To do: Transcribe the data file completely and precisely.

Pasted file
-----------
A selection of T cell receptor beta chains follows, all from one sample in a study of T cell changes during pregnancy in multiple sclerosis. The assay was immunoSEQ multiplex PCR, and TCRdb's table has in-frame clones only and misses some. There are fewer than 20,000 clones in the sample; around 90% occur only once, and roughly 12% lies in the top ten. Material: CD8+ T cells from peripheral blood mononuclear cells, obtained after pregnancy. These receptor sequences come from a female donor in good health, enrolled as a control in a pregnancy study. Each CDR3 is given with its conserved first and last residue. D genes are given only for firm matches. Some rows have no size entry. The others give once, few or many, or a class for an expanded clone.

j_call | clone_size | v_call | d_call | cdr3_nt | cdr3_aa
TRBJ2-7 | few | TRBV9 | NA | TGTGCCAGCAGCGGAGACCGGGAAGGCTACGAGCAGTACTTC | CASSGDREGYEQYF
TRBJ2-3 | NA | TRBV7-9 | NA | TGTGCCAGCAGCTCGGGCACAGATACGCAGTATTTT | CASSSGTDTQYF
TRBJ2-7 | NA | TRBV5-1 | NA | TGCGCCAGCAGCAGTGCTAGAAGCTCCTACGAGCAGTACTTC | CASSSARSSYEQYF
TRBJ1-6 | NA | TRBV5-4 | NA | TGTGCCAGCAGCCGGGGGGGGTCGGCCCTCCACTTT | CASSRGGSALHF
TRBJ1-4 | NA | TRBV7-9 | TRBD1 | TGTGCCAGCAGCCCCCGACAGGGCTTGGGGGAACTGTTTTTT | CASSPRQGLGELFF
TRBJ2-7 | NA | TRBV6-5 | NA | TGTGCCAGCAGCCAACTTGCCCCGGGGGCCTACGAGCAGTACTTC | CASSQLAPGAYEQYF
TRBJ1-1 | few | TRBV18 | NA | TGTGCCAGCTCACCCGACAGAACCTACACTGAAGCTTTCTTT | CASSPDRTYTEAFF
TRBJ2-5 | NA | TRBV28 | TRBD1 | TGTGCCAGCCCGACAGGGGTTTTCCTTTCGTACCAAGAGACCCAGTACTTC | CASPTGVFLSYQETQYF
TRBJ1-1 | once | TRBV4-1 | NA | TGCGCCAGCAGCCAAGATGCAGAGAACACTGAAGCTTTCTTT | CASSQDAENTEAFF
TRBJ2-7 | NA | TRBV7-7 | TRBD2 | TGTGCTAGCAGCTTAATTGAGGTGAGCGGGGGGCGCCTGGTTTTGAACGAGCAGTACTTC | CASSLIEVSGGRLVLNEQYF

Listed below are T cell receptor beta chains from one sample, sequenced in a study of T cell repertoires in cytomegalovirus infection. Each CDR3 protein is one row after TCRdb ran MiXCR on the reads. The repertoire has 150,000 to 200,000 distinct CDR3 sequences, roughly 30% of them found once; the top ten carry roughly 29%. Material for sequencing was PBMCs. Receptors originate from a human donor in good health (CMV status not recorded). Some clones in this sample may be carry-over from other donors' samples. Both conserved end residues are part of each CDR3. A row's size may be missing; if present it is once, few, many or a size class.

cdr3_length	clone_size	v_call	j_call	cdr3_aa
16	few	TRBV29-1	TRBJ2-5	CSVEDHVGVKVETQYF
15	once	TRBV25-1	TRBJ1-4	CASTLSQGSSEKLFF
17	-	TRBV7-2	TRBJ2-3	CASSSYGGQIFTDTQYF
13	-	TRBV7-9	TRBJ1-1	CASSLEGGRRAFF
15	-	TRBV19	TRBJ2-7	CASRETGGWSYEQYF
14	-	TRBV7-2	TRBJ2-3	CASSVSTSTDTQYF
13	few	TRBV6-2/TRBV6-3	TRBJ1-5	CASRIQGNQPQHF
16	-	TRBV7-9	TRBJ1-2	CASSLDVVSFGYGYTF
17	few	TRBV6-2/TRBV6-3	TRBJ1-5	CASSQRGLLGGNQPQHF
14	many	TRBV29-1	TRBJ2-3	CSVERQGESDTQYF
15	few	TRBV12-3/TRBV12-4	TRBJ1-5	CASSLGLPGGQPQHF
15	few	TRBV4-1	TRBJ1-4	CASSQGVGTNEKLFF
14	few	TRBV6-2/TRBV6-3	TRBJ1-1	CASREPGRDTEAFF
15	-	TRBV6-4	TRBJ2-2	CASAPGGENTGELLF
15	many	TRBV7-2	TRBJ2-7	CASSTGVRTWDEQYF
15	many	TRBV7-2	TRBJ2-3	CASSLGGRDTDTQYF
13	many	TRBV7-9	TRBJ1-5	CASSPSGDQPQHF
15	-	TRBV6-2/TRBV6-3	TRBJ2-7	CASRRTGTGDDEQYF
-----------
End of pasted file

A selection of T cell receptor beta chains follows, all from one sample in a study of T cell changes during pregnancy in multiple sclerosis. The assay was immunoSEQ multiplex PCR, and TCRdb's table has in-frame clones only and misses some. There are fewer than 20,000 clones in the sample; around 90% occur only once, and roughly 12% lies in the top ten. Material: CD8+ T cells from peripheral blood mononuclear cells, obtained after pregnancy. These receptor sequences come from a female donor in good health, enrolled as a control in a pregnancy study. Each CDR3 is given with its conserved first and last residue. D genes are given only for firm matches. Some rows have no size entry. The others give once, few or many, or a class for an expanded clone.

j_call | clone_size | v_call | d_call | cdr3_nt | cdr3_aa
TRBJ2-7 | few | TRBV9 | NA | TGTGCCAGCAGCGGAGACCGGGAAGGCTACGAGCAGTACTTC | CASSGDREGYEQYF
TRBJ2-3 | NA | TRBV7-9 | NA | TGTGCCAGCAGCTCGGGCACAGATACGCAGTATTTT | CASSSGTDTQYF
TRBJ2-7 | NA | TRBV5-1 | NA | TGCGCCAGCAGCAGTGCTAGAAGCTCCTACGAGCAGTACTTC | CASSSARSSYEQYF
TRBJ1-6 | NA | TRBV5-4 | NA | TGTGCCAGCAGCCGGGGGGGGTCGGCCCTCCACTTT | CASSRGGSALHF
TRBJ1-4 | NA | TRBV7-9 | TRBD1 | TGTGCCAGCAGCCCCCGACAGGGCTTGGGGGAACTGTTTTTT | CASSPRQGLGELFF
TRBJ2-7 | NA | TRBV6-5 | NA | TGTGCCAGCAGCCAACTTGCCCCGGGGGCCTACGAGCAGTACTTC | CASSQLAPGAYEQYF
TRBJ1-1 | few | TRBV18 | NA | TGTGCCAGCTCACCCGACAGAACCTACACTGAAGCTTTCTTT | CASSPDRTYTEAFF
TRBJ2-5 | NA | TRBV28 | TRBD1 | TGTGCCAGCCCGACAGGGGTTTTCCTTTCGTACCAAGAGACCCAGTACTTC | CASPTGVFLSYQETQYF
TRBJ1-1 | once | TRBV4-1 | NA | TGCGCCAGCAGCCAAGATGCAGAGAACACTGAAGCTTTCTTT | CASSQDAENTEAFF
TRBJ2-7 | NA | TRBV7-7 | TRBD2 | TGTGCTAGCAGCTTAATTGAGGTGAGCGGGGGGCGCCTGGTTTTGAACGAGCAGTACTTC | CASSLIEVSGGRLVLNEQYF

Listed below are T cell receptor beta chains from one sample, sequenced in a study of T cell repertoires in cytomegalovirus infection. Each CDR3 protein is one row after TCRdb ran MiXCR on the reads. The repertoire has 150,000 to 200,000 distinct CDR3 sequences, roughly 30% of them found once; the top ten carry roughly 29%. Material for sequencing was PBMCs. Receptors originate from a human donor in good health (CMV status not recorded). Some clones in this sample may be carry-over from other donors' samples. Both conserved end residues are part of each CDR3. A row's size may be missing; if present it is once, few, many or a size class.

cdr3_length	clone_size	v_call	j_call	cdr3_aa
16	few	TRBV29-1	TRBJ2-5	CSVEDHVGVKVETQYF
15	once	TRBV25-1	TRBJ1-4	CASTLSQGSSEKLFF
17	-	TRBV7-2	TRBJ2-3	CASSSYGGQIFTDTQYF
13	-	TRBV7-9	TRBJ1-1	CASSLEGGRRAFF
15	-	TRBV19	TRBJ2-7	CASRETGGWSYEQYF
14	-	TRBV7-2	TRBJ2-3	CASSVSTSTDTQYF
13	few	TRBV6-2/TRBV6-3	TRBJ1-5	CASRIQGNQPQHF
16	-	TRBV7-9	TRBJ1-2	CASSLDVVSFGYGYTF
17	few	TRBV6-2/TRBV6-3	TRBJ1-5	CASSQRGLLGGNQPQHF
14	many	TRBV29-1	TRBJ2-3	CSVERQGESDTQYF
15	few	TRBV12-3/TRBV12-4	TRBJ1-5	CASSLGLPGGQPQHF
15	few	TRBV4-1	TRBJ1-4	CASSQGVGTNEKLFF
14	few	TRBV6-2/TRBV6-3	TRBJ1-1	CASREPGRDTEAFF
15	-	TRBV6-4	TRBJ2-2	CASAPGGENTGELLF
15	many	TRBV7-2	TRBJ2-7	CASSTGVRTWDEQYF
15	many	TRBV7-2	TRBJ2-3	CASSLGGRDTDTQYF
13	many	TRBV7-9	TRBJ1-5	CASSPSGDQPQHF
15	-	TRBV6-2/TRBV6-3	TRBJ2-7	CASRRTGTGDDEQYF